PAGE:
In between the drinking, I did get to the big tourist spots. I took the cable car up Table Mountain to check out the amazing views out over Cape Town and across Table Bay. I took the ferry to Robin Island, the prison island that was Nelson Mandela's residence for much of his 27-year imprisonment. It was also the involuntary home of many other notable political prisoners from the struggle against apartheid. These spots were both amazing, but enough has been written about these spots in numerous guidebooks so I won't go on. Check out some of my pictures above if you have the time.
Eventually I had to bid Cape Town goodbye. It was hard to say goodbye to the people I'd met. I've decided you can feel part of a place in a month if people go out of their way to make you feel welcome. I am especially grateful to the family I stayed with, the Besthas, they became my Cape Town family. I'm also grateful to everyone else who helped with my volunteer program and showed me around town, and the people at Christ the King, the Besthas' local church. If you guys ever read this entry, you all made me feel at home and kept me, mostly, out of trouble. Thank you for everything.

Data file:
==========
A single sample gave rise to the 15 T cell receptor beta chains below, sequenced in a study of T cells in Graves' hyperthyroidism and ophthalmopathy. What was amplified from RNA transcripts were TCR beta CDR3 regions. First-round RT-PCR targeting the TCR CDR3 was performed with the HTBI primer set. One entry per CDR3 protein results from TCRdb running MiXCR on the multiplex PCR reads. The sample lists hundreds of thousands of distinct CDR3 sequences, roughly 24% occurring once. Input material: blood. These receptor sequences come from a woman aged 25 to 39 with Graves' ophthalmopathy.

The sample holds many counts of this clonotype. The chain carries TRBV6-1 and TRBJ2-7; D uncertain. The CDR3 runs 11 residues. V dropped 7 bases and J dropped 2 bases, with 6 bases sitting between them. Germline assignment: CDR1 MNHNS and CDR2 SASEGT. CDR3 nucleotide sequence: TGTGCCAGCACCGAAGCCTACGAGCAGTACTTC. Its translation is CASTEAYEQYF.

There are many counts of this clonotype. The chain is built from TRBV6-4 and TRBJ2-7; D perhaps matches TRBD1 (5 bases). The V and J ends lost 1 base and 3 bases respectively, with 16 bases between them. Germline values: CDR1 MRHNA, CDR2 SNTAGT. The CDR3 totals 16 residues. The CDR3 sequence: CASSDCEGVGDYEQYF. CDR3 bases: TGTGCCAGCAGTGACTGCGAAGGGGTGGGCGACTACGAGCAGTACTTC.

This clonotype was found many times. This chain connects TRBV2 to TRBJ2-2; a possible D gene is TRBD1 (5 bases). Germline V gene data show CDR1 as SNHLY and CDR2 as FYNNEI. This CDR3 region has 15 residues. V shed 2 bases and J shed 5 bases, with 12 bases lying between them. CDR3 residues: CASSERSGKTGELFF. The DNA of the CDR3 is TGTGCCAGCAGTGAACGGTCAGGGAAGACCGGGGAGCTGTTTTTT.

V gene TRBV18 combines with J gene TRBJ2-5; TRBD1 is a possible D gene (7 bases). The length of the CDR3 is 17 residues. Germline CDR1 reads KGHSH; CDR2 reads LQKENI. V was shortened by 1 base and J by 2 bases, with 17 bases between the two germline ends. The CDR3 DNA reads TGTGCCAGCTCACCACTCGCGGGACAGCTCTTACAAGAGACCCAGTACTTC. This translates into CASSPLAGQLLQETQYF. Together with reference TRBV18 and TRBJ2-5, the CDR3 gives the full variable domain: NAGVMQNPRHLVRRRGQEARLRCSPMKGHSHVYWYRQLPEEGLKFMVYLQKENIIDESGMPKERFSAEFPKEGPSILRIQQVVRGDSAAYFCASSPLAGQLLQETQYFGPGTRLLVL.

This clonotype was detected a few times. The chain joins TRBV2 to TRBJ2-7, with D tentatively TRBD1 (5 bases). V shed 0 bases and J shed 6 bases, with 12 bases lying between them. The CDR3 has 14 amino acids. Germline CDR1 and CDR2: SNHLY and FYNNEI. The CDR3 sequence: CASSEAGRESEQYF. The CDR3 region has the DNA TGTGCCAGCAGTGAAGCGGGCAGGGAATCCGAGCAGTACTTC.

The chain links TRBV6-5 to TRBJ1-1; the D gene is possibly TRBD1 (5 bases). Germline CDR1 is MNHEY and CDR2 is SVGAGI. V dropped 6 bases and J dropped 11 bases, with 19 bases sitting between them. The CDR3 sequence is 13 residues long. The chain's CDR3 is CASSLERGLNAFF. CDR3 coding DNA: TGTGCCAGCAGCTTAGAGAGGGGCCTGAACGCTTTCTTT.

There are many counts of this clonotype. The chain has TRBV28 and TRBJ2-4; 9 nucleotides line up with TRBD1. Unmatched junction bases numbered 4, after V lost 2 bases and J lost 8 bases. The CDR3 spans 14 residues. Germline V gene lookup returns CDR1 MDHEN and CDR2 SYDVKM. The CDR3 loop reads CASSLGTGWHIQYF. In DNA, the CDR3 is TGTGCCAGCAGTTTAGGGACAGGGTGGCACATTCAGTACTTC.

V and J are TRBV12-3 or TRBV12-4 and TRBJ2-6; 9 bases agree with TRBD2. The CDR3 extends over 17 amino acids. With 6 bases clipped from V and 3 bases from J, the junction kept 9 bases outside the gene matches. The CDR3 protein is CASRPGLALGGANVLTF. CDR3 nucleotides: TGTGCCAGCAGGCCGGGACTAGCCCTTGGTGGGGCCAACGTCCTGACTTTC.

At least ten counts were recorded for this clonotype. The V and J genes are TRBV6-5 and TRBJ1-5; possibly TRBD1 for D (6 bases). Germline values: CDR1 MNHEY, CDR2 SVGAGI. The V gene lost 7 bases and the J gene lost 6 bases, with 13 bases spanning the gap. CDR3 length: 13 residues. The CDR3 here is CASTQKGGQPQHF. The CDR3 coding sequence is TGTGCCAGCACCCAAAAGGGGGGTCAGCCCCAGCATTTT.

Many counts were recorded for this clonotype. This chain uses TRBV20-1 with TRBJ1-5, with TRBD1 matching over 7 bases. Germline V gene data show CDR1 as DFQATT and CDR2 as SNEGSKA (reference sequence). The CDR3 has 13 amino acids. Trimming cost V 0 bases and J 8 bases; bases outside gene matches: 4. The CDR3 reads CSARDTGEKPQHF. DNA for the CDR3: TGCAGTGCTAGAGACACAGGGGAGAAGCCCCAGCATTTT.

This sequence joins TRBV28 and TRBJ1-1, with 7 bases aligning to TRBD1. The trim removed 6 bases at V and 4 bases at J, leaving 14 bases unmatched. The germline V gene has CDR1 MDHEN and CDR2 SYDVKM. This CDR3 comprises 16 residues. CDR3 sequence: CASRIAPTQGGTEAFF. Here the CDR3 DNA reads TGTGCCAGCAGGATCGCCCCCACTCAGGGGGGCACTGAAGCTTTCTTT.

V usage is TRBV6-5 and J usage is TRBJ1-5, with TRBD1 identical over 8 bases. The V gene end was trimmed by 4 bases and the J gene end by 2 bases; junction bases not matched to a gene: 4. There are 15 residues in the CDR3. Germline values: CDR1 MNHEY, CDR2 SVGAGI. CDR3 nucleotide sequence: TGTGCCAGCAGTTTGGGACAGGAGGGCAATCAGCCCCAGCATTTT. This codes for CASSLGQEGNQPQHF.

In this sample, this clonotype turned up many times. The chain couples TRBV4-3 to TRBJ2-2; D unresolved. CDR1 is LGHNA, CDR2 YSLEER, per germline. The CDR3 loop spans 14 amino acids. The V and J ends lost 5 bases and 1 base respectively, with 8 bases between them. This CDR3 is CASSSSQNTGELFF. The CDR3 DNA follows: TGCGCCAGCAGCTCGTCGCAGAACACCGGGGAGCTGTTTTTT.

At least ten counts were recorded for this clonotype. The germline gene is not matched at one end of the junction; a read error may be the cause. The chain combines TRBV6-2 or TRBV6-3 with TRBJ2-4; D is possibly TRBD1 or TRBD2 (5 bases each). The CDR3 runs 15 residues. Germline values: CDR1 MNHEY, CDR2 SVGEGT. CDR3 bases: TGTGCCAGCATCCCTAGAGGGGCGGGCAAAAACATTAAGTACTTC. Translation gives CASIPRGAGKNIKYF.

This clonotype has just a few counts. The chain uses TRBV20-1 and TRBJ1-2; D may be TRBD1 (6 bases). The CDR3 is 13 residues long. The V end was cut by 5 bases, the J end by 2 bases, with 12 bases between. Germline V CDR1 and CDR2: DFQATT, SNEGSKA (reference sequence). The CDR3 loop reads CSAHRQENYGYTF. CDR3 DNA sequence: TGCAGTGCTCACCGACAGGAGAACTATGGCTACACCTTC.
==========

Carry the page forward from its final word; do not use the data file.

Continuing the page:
I flew from Cape Town to Johannesburg. I had a day and a half in Jo'burg before my flight back to Australia and the end of my adventure. I organised through my hostel to take a tour to Soweto for a day. This is the major township on the outskirts of Jo'burg and is home to over a million black South Africans. It was similar to the areas in which I had lived and worked while in Cape Town so in some ways the tour was a bit of a waste. However, it was interesting to get some of the history, to visit the sites of some of the key uprisings against apartheid, and to see the childhood homes of Nelson Mandala and Desmond Tutu amongst others. I also got to try some nasty fermented traditional 'beer' that tasted more like fermented goats yogurt. It was very cheap though, which is a much more important quality in beer than something insignificant like taste. It would go well with another South African delicacy, which I must admit I have eaten numerous times, called a Gatsby. A Gatsby is basically a fish and chip sandwich but on a grand scale. Think a hollowed out loaf of bread filled with a whole battered fish, copious chips and sauce or gravy. Due to the Gatsby, the braai (the South African barbeque) and Ruth's great home cooking in Strandfontein, I am leaving South Africa a few kilograms heavier than I arrived. I think I have almost caught up from my massive weight loss in India and Bangladesh. Soon I will not be catching up anymore and I will just be getting fat.